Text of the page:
Introduction: Evaluation for a cardiac murmur is one of the most common reasons for cardiology referral in pediatric patients. Between 30-75% of those murmurs are found to be innocent, with Still';s murmurs being the most frequently diagnosed. These murmurs can often come and go throughout childhood, either with normal growth, or during times of physiologic stress. While it is known that innocent murmurs are commonly found in patients between the ages of 0 and 18 years, the exact prevalence of each of these murmurs is unknown. Purpose: This is an ongoing study, the purpose of which is to determine the prevalence of each type of innocent murmur (Still';s murmur, carotid bruit, pulmonary ejection murmur, peripheral pulmonary murmur, and venous hum). Methods: Preliminary data for this study was collected for a total of 6,159 participants ages 0 to 18 years old who presented for initial evaluation at 10 different outpatient pediatric cardiology clinics between January 1, 2017 and January 1, 2018. As this is an ongoing study, data verification is still in process. All new patients presenting to outpatient cardiology clinic participate in normal history and physical exams (including a regular cardiac exam), as is standard for new-patient visits. Checkboxes for each innocent murmur were incorporated into the physical exam templates utilized at the outpatient clinics. Electronic medical records for study participants are expected to be queried over a two-year period to classify each of the five innocent murmurs by age, gender, race, and concurrent occurrence of congenital heart disease. Results: Of the collected records, 3967 have been verified, 2025 (51.04%) of which were found to have one of the five innocent murmurs. Females comprised 45.88% of those found to have murmurs (929 patients) and males comprised 54.12% (1096 patients). 297 of the verified patients with murmurs were further classified by murmur type: Still';s (163 patients, 54.88%), pulmonary ejection (79 patients, 26.60%), peripheral pulmonary (29 patients, 9.76%), venous hum (26 patients, 8.75%), and carotid bruit (no patients). The average ages ranged from 4.04 years old (venous hum) to 6.49 years old (pulmonary ejection murmur). Conclusion: This is a continuing analysis with initial data showing that innocent murmurs are highly prevalent in the pediatric population, Still';s murmurs and pulmonary ejection murmurs being the most commonly found innocent murmurs. Preliminary data also shows a slight male predominance in the prevalence of innocent murmurs. As we continue to collect, review, and verify the data, we aim to further characterize these murmurs according to race and association with concurrent occurrence of congenital heart disease. We hope to delineate additional demographic patterns so as to better understand the occurrence of innocent murmurs in the pediatric population.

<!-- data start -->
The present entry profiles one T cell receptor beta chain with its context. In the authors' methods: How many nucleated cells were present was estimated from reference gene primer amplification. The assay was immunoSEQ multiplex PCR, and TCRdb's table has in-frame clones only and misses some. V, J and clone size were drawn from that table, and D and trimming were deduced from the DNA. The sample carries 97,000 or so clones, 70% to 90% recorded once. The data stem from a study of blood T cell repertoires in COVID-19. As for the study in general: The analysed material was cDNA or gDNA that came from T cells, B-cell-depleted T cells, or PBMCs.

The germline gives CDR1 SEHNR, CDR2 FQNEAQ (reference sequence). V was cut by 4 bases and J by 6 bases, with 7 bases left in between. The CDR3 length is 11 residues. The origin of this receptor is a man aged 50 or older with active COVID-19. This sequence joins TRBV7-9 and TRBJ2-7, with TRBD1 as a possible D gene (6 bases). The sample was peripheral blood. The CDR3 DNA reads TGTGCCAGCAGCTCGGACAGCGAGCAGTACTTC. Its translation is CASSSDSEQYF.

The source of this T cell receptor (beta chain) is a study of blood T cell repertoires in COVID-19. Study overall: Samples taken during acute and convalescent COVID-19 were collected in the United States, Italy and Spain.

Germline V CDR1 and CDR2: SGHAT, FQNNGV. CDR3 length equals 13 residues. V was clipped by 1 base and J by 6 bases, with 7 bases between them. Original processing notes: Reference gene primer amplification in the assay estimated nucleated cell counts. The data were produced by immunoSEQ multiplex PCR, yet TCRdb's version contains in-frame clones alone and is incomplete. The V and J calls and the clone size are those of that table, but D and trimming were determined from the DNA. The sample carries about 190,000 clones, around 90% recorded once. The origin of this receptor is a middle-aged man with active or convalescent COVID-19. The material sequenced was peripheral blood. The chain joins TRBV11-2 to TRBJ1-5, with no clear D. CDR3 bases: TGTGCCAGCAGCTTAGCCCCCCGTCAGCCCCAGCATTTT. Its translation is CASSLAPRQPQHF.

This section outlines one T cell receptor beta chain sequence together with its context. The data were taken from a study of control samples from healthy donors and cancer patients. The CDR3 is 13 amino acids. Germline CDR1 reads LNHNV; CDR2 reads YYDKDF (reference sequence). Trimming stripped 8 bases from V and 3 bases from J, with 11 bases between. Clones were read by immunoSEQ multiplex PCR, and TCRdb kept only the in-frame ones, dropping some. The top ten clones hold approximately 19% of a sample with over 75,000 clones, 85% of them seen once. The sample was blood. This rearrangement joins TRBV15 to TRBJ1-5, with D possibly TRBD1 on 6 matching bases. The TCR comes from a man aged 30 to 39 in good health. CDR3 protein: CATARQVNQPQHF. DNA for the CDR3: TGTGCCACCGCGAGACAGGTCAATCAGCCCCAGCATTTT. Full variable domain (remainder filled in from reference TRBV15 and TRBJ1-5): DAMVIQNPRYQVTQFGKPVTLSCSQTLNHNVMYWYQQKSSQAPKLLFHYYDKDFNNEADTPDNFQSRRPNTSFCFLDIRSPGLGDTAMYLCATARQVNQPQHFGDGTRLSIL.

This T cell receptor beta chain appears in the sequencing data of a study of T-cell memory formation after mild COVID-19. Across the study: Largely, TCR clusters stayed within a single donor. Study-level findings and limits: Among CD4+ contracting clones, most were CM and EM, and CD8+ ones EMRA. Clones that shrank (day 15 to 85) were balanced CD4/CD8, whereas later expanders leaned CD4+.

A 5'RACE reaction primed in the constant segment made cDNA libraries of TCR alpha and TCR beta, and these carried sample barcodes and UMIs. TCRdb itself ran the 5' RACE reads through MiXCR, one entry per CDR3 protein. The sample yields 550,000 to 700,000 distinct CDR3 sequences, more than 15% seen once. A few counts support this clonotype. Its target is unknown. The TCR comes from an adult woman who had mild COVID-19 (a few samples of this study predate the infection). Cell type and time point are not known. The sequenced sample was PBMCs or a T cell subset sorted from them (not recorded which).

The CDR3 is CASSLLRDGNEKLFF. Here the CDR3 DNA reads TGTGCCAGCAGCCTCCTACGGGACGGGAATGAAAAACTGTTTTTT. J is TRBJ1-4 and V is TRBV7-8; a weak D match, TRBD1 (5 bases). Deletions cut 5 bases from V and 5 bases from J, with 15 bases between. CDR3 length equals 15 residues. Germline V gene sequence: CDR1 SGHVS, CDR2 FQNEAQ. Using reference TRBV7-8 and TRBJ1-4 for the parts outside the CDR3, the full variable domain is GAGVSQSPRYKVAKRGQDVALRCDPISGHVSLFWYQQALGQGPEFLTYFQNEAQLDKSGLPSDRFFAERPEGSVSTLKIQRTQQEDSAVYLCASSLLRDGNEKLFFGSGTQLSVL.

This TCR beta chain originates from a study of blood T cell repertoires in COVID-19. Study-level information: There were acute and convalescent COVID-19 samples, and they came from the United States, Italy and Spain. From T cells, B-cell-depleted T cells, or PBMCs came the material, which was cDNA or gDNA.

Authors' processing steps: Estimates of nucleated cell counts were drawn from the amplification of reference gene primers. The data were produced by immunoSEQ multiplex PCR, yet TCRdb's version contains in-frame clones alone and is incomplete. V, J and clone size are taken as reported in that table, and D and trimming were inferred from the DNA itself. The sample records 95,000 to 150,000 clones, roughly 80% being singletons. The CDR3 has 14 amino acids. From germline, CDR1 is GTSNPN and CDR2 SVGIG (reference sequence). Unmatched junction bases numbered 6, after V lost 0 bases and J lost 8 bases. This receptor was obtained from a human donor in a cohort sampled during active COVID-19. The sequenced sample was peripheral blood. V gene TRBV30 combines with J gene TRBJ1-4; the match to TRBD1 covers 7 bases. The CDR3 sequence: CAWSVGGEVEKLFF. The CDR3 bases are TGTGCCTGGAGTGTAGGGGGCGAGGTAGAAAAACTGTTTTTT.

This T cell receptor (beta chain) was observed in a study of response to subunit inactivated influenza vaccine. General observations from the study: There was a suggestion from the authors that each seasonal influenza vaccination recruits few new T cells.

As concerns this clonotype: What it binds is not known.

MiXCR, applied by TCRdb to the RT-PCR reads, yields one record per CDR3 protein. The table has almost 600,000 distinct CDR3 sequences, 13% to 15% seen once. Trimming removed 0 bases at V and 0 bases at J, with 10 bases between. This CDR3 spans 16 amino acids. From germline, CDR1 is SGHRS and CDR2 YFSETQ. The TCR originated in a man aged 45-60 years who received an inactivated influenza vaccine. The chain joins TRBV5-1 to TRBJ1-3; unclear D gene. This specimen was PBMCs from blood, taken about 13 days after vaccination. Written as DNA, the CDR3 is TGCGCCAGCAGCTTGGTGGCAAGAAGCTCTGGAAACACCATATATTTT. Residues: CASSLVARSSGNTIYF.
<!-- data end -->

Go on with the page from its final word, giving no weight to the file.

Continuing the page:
Summary of preliminary demographic data characterized by type of innocent murmur

Summary of preliminary demographic data characterized by type of innocent murmur

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